Back in the "good old days," arbitration agreements barred just about any type of civil litigation that was filed in court. Then, as we reported in 2014, the California Supreme Court determined that Private Attorneys General Act ("PAGA") claims are immune from arbitration in Iskanian v. CLS Transp. Los Angeles, LLC – which, unsurprisingly, led to an avalanche of PAGA claims being filed as plaintiffs' lawyers scrambled to make their cases arbitration-proof (at least as to those pesky PAGA claims).

In response to Iskanian, some employers immediately and dutifully revised their arbitration agreements to exclude PAGA claims. For the record, we remained skeptical of the durability of Iskanian and generally did not advise employers to surrender on this issue – at least not until the United States Supreme Court had weighed in.

Lo and behold, in June 2022, the United States Supreme Court proved us right and in Viking River Cruises v. Moriana held that the Federal Arbitration Act preempts Iskanian's holding that PAGA actions could not be divided into individual and representative claims brought on behalf of other allegedly "aggrieved employees." Thus, according to Viking River, arbitration agreements are enforceable to the extent they require arbitration of individual PAGA claims.

Now, proving that no good deed goes unpunished, an appellate court has decided that a law-abiding employer that relied to its detriment upon Iskanian and included a broad PAGA carve out in its arbitration agreement could not compel to arbitration an employee's individual PAGA claim – even though that claim would have otherwise been arbitrable but for the Iskanian-inspired carve out. Duran v. EmployBridge Holding Co., 2023 Cal. App. LEXIS 426 (Cal. App. 5th Dist., Apr. 27, 2023).

Even agreements that do not include broad PAGA carve outs may face additional scrutiny—especially to the extent courts seek to avoid the Viking River rule and keep PAGA cases out of arbitration. In a case decided the same week as Duran, the Court reviewed an arbitration agreement that included a waiver of representative actions (unenforceable as to the representative PAGA claims under Iskanian and Viking River) but also had a savings clause which provided that if the waiver was unenforceable, "then this agreement is invalid and any claim brought on a class, collective, or representative action must be filed in a court of competent jurisdiction[.]" Westmoreland v. Kindercare Educ. LLC, 90 Cal. App. 5th (2023). Although the savings clause was no doubt inspired by Iskanian, the Court found that it was actually a "poison pill," because instead of expressly allowing the individual PAGA claim to be severed and sent to arbitration (as Viking River would dictate), it simply "invalidates the agreement." Id. at 982. Ironically, had the employer "included a waiver of representative claims" with no savings clause, "the result . . . could have been substantially similar to that in Viking River." Id.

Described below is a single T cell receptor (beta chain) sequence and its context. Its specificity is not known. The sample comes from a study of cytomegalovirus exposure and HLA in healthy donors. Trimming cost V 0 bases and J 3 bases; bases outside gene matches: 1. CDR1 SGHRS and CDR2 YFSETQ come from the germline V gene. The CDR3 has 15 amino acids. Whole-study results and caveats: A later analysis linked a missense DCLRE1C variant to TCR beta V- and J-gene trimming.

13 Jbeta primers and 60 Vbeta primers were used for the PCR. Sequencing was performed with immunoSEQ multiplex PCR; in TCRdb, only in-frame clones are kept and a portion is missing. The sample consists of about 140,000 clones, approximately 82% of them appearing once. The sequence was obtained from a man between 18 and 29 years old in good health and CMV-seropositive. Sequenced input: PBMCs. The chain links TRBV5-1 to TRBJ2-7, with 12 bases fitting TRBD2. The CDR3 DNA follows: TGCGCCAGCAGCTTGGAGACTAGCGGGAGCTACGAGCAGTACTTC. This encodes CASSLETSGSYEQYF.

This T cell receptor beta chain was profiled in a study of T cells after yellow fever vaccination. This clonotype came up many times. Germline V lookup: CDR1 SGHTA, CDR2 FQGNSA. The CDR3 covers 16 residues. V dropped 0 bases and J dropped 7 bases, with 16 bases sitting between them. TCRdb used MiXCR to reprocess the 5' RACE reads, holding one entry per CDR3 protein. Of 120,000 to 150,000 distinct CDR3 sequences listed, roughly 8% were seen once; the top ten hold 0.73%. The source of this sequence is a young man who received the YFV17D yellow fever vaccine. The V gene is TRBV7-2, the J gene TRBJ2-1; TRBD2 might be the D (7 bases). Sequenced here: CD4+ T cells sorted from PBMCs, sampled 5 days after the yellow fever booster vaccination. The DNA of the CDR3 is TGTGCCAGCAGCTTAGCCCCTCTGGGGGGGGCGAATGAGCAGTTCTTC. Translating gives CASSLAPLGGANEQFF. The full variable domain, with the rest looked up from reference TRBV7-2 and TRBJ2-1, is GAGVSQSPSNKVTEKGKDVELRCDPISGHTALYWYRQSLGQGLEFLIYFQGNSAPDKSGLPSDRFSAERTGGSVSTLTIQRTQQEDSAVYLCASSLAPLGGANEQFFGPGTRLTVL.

We will continue to monitor these decisions and provide any relevant updates. In the meantime, employers should carefully review and update their post-Iskanian arbitration agreements. Employers would be well-advised to consider excising language broadly excluding PAGA claims from arbitration, and also to scrutinize their agreements for unintended "poison pills" that could invalidate them altogether.

Unfortunately, recent case law in this area has made determining exactly what is and is not arbitrable under PAGA almost as complicated as "splitting the atom"!

It May Be Time To Update Those Arbitration Agreements Again!

The content of this article is intended to provide a general guide to the subject matter. Specialist advice should be sought about your specific circumstances.